Once the PH level is diagnosed the next task is to figure out how much Lime to use. Most of the time it will take 25 to 75 lbs of Lime per 1,000 square feet to get the PH level to adjust. The amount will depend on how acidic the soil is. If you do not know the square footage of your lawn then use four times the amount of Lime then you would fertilize. So if your lawn uses one bag of fertilize, use four bags of Lime. Once the lime is applied it takes about two months for the PH levels to change. After two months perform another soil test. If the desired result is not obtained then apply more lime.
When applying lime it is important not to fertilize your lawn for at least a month. Avoid using fast acting limes as they are caustic. Use dolomitic lime. Lime can be purchased at most lawn and garden centers. Use a fertilizer spreader to evenly apply to your lawn. You can apply Lime any time of the year but Fall is the most desirable time.
|Posted on March 9, 2018 at 8:05 AM||comments (19058)|
Bare spots in your lawn happen for various reasons. Heavy foot traffic, pet damage, mower damage, insect, grub and/or disease damage, gas spills, fertilize spill, and rocks under the soil. If any of these do not happen to you, then consider yourself one of the lucky few. Unfortunately, many of us will get bare spots in our lawn. The problem some face is how to repair these bare spots properly.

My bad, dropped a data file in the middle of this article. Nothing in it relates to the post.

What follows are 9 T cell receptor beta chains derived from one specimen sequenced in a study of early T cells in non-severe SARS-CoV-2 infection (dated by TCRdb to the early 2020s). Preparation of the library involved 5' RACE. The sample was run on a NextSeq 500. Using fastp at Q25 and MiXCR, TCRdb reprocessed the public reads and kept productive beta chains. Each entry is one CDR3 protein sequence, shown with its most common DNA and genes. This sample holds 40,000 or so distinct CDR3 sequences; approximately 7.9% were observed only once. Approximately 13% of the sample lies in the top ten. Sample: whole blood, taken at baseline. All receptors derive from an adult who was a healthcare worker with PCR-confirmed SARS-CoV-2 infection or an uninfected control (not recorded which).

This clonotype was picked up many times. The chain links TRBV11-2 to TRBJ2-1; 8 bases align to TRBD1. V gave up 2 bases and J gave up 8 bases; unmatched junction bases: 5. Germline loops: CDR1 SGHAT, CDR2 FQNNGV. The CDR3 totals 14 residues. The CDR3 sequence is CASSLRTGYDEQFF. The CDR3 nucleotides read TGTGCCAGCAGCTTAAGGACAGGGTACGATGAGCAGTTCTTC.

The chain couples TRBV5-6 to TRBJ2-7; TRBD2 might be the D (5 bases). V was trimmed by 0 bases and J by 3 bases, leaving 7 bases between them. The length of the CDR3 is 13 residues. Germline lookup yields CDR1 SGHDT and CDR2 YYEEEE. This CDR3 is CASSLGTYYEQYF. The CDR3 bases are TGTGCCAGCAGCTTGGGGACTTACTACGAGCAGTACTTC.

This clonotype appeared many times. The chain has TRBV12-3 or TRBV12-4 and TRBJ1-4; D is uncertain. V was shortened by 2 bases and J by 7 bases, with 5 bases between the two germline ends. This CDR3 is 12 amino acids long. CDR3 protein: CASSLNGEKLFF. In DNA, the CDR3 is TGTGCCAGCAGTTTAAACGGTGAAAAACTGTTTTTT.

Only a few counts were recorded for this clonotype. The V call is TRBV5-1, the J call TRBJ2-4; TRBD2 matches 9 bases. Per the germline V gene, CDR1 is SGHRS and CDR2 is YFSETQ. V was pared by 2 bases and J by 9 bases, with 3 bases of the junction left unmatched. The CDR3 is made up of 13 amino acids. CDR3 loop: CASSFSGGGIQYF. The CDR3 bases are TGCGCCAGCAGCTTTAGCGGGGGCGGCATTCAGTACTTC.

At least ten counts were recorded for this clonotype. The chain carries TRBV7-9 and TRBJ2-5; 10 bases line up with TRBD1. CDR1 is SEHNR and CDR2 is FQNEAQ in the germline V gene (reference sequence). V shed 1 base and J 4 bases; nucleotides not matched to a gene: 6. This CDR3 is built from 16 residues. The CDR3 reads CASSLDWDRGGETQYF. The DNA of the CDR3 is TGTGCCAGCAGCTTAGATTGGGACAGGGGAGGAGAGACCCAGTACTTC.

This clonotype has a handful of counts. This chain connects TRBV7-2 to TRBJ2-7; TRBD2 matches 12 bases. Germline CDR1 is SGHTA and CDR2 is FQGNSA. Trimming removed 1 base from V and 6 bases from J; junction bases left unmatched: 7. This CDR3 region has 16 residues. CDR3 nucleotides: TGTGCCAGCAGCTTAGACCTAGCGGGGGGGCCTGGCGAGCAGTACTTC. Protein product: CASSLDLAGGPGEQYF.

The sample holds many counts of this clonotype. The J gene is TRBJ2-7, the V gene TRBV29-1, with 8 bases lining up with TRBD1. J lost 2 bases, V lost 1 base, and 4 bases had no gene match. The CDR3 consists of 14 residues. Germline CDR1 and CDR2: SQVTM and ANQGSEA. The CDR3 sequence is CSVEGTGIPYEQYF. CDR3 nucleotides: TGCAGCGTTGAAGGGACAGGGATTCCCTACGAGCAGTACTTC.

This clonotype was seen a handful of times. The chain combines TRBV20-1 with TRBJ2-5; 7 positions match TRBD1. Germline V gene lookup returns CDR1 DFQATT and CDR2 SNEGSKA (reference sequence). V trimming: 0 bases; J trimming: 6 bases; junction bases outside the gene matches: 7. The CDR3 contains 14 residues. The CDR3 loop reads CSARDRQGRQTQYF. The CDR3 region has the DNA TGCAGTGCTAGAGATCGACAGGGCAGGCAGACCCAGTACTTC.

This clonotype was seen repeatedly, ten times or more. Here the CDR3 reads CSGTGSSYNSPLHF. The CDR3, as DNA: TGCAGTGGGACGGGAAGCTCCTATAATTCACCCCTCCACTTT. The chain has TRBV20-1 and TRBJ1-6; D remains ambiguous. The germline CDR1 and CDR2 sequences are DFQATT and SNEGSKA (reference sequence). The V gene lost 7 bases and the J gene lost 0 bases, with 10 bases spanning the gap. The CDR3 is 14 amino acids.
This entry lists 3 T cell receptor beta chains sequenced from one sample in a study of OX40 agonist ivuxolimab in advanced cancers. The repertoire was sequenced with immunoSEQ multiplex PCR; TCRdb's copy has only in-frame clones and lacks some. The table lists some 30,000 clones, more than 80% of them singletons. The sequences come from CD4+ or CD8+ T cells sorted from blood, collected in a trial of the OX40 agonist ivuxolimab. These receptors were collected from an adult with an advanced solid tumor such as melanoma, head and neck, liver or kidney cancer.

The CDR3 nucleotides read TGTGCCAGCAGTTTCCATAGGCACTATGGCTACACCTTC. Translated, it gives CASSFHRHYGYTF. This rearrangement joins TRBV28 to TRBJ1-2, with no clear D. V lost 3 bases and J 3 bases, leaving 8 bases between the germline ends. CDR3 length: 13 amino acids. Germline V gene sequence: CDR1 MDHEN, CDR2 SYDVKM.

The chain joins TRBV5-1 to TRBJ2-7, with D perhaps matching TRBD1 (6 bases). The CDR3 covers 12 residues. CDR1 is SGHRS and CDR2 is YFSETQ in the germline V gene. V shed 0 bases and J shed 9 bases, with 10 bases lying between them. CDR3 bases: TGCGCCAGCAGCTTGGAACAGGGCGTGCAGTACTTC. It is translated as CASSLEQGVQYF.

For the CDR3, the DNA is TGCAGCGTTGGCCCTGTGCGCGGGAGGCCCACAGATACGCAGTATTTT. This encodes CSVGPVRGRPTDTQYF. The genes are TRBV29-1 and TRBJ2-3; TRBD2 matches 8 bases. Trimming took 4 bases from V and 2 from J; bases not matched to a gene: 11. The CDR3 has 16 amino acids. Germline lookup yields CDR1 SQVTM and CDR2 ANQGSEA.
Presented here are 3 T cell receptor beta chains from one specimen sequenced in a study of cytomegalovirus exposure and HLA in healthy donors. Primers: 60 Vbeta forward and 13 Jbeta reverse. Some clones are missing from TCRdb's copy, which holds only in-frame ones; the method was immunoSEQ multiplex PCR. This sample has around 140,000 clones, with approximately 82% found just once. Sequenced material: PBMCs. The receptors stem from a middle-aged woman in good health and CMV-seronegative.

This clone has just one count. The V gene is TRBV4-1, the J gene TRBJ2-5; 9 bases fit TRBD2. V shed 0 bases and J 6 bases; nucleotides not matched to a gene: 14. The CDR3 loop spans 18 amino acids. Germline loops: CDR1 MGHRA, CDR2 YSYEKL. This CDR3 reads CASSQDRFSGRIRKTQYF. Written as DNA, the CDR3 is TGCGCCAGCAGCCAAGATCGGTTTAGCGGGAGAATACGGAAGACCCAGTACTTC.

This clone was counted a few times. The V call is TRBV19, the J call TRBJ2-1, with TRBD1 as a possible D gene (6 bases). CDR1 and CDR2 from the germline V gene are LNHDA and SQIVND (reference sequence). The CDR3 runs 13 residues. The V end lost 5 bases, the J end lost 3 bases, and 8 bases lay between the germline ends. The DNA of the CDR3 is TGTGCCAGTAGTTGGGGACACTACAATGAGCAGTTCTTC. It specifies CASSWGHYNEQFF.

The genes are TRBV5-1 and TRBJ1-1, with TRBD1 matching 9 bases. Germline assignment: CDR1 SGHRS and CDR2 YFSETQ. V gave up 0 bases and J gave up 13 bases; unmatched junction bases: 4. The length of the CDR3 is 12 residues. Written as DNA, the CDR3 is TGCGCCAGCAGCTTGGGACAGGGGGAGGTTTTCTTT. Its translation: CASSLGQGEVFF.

Addressing The Issue
First we need to address what caused the bare spots. Pet damage and heavy foot traffic, will continually cause bare spots and heavy compaction of the soil if not addressed. These two will be the biggest cause of bare spots and the hardest to eliminate. Insect , grubs and disease damage can be wiped out with the use of a good insecticide or fungicide. These will usually happen during the Summer months. Rocks under the soil will always cause that dead brown spot in your turf. When I say rocks I am referring to large "creek rock" slabs. These hold heat which in turn increases soil temperature. Unless removed that dead spot in your turf will be reoccurring.